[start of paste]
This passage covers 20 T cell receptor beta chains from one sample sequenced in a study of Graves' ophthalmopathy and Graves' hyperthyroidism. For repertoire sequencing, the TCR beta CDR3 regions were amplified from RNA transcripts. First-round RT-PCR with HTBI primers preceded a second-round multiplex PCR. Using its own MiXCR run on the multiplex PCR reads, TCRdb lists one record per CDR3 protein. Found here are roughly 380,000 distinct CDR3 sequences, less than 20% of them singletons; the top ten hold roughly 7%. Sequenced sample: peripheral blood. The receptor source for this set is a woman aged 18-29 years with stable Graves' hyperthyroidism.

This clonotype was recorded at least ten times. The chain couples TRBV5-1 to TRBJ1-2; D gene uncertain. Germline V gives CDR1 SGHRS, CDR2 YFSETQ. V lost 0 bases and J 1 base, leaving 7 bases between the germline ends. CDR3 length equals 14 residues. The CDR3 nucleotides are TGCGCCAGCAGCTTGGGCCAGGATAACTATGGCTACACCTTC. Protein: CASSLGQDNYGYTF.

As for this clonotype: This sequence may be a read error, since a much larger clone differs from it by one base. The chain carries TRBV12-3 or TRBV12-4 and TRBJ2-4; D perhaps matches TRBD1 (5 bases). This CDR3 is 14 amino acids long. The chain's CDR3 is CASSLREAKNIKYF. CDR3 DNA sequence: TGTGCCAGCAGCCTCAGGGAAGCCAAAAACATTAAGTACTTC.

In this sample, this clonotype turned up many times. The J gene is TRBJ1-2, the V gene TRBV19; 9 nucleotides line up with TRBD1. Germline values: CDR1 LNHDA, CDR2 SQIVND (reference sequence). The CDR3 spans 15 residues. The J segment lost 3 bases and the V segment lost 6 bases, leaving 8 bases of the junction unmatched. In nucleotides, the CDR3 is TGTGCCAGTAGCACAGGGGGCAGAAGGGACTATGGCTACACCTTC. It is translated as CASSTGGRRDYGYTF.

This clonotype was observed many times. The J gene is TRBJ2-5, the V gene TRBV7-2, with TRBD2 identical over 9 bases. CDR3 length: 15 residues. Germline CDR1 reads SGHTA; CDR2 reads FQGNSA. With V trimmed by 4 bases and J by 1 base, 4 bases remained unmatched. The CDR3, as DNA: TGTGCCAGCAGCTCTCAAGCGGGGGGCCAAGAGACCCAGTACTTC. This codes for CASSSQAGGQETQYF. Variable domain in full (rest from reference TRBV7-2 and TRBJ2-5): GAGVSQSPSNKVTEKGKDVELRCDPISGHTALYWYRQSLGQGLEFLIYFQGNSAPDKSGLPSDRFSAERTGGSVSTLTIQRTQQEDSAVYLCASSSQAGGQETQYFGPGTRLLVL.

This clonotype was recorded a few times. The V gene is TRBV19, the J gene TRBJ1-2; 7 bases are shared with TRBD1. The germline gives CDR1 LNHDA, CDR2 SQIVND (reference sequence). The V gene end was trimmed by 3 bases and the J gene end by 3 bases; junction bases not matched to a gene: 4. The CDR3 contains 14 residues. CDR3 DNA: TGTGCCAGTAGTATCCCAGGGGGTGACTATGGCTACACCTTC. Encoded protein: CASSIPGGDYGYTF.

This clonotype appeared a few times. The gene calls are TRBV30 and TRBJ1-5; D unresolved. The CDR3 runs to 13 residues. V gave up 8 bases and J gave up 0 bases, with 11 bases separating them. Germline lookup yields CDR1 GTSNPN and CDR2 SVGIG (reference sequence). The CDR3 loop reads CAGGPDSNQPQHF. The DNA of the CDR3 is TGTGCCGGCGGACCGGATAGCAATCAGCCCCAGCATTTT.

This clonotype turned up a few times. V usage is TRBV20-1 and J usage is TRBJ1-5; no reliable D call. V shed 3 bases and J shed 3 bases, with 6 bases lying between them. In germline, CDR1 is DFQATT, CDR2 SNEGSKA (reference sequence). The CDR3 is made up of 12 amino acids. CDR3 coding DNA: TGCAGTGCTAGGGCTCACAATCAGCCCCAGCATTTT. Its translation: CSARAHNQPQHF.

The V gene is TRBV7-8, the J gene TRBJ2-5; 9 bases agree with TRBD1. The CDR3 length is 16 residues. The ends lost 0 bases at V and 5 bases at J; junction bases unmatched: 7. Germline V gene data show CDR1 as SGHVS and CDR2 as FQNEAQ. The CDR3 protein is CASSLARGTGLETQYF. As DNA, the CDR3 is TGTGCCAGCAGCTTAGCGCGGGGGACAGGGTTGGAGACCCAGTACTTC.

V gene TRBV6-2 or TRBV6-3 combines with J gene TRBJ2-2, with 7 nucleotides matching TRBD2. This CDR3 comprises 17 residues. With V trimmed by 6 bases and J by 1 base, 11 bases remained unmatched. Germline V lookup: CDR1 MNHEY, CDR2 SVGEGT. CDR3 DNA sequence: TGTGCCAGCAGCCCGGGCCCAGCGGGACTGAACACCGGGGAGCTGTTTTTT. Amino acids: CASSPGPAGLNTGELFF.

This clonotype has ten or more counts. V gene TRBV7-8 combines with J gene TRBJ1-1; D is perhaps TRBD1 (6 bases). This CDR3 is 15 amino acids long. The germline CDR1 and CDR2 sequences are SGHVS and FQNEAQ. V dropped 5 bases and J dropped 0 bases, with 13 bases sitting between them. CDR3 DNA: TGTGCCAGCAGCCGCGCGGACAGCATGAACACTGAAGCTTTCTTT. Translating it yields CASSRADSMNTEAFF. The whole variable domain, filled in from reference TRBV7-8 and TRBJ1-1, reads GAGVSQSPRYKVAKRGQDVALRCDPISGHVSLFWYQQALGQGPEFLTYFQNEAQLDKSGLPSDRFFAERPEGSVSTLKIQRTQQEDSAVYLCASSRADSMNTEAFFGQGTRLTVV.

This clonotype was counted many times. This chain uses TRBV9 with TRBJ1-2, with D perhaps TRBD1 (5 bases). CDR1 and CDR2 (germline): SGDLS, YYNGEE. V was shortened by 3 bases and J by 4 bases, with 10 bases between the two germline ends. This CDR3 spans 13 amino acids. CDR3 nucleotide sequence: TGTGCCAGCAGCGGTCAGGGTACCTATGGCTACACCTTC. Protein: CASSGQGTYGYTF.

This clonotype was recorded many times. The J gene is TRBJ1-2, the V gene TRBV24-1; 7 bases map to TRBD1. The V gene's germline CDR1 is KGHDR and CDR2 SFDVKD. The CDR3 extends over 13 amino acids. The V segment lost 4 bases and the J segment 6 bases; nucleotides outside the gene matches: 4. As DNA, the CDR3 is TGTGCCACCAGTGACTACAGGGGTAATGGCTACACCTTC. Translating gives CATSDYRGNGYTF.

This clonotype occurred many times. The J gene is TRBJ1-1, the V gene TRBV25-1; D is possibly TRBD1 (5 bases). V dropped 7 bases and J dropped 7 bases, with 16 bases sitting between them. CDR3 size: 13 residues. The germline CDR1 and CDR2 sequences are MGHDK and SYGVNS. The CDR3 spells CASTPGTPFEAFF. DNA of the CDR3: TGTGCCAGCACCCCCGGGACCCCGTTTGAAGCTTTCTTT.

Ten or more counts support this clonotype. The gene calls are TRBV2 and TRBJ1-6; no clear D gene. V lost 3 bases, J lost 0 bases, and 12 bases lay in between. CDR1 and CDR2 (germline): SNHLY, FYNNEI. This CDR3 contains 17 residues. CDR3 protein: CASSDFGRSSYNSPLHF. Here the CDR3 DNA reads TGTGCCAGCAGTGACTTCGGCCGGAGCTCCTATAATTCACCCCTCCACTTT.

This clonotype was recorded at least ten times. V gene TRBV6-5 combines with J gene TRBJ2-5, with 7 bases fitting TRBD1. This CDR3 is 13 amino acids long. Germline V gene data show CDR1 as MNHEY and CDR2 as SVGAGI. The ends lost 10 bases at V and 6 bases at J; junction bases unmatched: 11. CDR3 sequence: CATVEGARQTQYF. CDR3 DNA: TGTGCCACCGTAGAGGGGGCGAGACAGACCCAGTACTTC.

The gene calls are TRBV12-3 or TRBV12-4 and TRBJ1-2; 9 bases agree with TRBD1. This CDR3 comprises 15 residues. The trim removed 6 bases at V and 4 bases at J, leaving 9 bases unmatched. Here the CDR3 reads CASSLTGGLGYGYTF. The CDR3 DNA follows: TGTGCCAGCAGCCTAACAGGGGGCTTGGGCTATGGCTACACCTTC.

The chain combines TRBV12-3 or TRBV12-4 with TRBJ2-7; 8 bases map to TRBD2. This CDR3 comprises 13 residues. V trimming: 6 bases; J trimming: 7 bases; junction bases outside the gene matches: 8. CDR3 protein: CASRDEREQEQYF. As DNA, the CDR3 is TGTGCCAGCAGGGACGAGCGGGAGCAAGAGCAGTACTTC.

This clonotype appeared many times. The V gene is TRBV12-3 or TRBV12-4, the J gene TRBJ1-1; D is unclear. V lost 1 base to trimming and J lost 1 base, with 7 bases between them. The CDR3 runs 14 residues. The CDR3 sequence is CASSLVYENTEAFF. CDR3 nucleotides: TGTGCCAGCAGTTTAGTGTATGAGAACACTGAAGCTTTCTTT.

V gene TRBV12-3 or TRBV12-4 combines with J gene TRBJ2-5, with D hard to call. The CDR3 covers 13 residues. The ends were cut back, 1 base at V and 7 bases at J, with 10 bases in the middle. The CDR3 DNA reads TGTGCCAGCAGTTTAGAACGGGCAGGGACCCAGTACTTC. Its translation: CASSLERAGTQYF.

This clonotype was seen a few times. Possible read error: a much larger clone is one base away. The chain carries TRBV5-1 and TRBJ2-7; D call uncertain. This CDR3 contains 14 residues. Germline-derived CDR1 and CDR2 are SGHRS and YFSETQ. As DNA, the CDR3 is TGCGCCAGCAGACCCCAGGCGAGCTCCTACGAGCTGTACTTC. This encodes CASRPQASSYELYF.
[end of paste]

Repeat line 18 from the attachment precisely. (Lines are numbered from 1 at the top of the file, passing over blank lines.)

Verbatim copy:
The chain combines TRBV12-3 or TRBV12-4 with TRBJ2-7; 8 bases map to TRBD2. This CDR3 comprises 13 residues. V trimming: 6 bases; J trimming: 7 bases; junction bases outside the gene matches: 8. CDR3 protein: CASRDEREQEQYF. As DNA, the CDR3 is TGTGCCAGCAGGGACGAGCGGGAGCAAGAGCAGTACTTC.